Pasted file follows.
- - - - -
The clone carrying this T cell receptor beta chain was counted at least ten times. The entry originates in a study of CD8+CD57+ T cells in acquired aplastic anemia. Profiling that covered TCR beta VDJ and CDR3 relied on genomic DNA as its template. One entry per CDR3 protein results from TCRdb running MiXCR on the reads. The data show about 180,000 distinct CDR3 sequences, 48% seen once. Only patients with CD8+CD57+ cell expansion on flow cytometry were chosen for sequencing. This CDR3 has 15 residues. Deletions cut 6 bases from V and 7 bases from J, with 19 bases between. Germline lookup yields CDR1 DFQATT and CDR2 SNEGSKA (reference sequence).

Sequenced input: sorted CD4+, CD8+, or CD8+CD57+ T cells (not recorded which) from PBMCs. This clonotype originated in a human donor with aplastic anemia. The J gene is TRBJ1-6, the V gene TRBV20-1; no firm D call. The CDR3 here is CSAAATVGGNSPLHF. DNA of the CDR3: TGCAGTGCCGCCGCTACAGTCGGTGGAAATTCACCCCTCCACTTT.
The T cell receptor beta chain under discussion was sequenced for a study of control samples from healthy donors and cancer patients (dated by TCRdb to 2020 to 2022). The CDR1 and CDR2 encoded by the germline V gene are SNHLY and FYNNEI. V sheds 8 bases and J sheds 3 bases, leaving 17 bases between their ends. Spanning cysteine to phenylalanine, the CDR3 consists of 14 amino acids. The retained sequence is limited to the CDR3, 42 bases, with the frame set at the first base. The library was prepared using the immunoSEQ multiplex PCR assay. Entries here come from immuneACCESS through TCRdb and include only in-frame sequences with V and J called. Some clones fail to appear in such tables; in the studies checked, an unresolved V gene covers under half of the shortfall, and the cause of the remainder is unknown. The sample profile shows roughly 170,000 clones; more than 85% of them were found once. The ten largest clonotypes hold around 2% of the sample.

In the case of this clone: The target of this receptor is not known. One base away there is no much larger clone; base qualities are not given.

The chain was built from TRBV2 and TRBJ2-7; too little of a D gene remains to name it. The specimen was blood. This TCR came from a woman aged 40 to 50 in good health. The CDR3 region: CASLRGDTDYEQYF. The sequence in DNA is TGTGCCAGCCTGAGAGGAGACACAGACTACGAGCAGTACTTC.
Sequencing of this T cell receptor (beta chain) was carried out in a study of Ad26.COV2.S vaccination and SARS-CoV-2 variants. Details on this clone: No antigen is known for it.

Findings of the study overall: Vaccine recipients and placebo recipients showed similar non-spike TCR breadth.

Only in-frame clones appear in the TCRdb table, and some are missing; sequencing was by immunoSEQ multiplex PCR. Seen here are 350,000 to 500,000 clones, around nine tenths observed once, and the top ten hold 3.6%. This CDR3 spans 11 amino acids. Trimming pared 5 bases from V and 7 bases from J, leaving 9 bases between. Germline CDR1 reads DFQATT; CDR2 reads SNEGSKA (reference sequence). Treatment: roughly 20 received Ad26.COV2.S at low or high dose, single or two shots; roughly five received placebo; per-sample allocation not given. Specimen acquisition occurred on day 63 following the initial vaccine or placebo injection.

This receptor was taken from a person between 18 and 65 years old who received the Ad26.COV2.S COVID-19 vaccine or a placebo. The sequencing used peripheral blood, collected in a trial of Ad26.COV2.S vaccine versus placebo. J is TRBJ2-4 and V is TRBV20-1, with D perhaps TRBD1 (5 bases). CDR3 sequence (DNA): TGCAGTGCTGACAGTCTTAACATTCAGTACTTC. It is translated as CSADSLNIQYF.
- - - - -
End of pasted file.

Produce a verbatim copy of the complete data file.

The clone carrying this T cell receptor beta chain was counted at least ten times. The entry originates in a study of CD8+CD57+ T cells in acquired aplastic anemia. Profiling that covered TCR beta VDJ and CDR3 relied on genomic DNA as its template. One entry per CDR3 protein results from TCRdb running MiXCR on the reads. The data show about 180,000 distinct CDR3 sequences, 48% seen once. Only patients with CD8+CD57+ cell expansion on flow cytometry were chosen for sequencing. This CDR3 has 15 residues. Deletions cut 6 bases from V and 7 bases from J, with 19 bases between. Germline lookup yields CDR1 DFQATT and CDR2 SNEGSKA (reference sequence).

Sequenced input: sorted CD4+, CD8+, or CD8+CD57+ T cells (not recorded which) from PBMCs. This clonotype originated in a human donor with aplastic anemia. The J gene is TRBJ1-6, the V gene TRBV20-1; no firm D call. The CDR3 here is CSAAATVGGNSPLHF. DNA of the CDR3: TGCAGTGCCGCCGCTACAGTCGGTGGAAATTCACCCCTCCACTTT.
The T cell receptor beta chain under discussion was sequenced for a study of control samples from healthy donors and cancer patients (dated by TCRdb to 2020 to 2022). The CDR1 and CDR2 encoded by the germline V gene are SNHLY and FYNNEI. V sheds 8 bases and J sheds 3 bases, leaving 17 bases between their ends. Spanning cysteine to phenylalanine, the CDR3 consists of 14 amino acids. The retained sequence is limited to the CDR3, 42 bases, with the frame set at the first base. The library was prepared using the immunoSEQ multiplex PCR assay. Entries here come from immuneACCESS through TCRdb and include only in-frame sequences with V and J called. Some clones fail to appear in such tables; in the studies checked, an unresolved V gene covers under half of the shortfall, and the cause of the remainder is unknown. The sample profile shows roughly 170,000 clones; more than 85% of them were found once. The ten largest clonotypes hold around 2% of the sample.

In the case of this clone: The target of this receptor is not known. One base away there is no much larger clone; base qualities are not given.

The chain was built from TRBV2 and TRBJ2-7; too little of a D gene remains to name it. The specimen was blood. This TCR came from a woman aged 40 to 50 in good health. The CDR3 region: CASLRGDTDYEQYF. The sequence in DNA is TGTGCCAGCCTGAGAGGAGACACAGACTACGAGCAGTACTTC.
Sequencing of this T cell receptor (beta chain) was carried out in a study of Ad26.COV2.S vaccination and SARS-CoV-2 variants. Details on this clone: No antigen is known for it.

Findings of the study overall: Vaccine recipients and placebo recipients showed similar non-spike TCR breadth.

Only in-frame clones appear in the TCRdb table, and some are missing; sequencing was by immunoSEQ multiplex PCR. Seen here are 350,000 to 500,000 clones, around nine tenths observed once, and the top ten hold 3.6%. This CDR3 spans 11 amino acids. Trimming pared 5 bases from V and 7 bases from J, leaving 9 bases between. Germline CDR1 reads DFQATT; CDR2 reads SNEGSKA (reference sequence). Treatment: roughly 20 received Ad26.COV2.S at low or high dose, single or two shots; roughly five received placebo; per-sample allocation not given. Specimen acquisition occurred on day 63 following the initial vaccine or placebo injection.

This receptor was taken from a person between 18 and 65 years old who received the Ad26.COV2.S COVID-19 vaccine or a placebo. The sequencing used peripheral blood, collected in a trial of Ad26.COV2.S vaccine versus placebo. J is TRBJ2-4 and V is TRBV20-1, with D perhaps TRBD1 (5 bases). CDR3 sequence (DNA): TGCAGTGCTGACAGTCTTAACATTCAGTACTTC. It is translated as CSADSLNIQYF.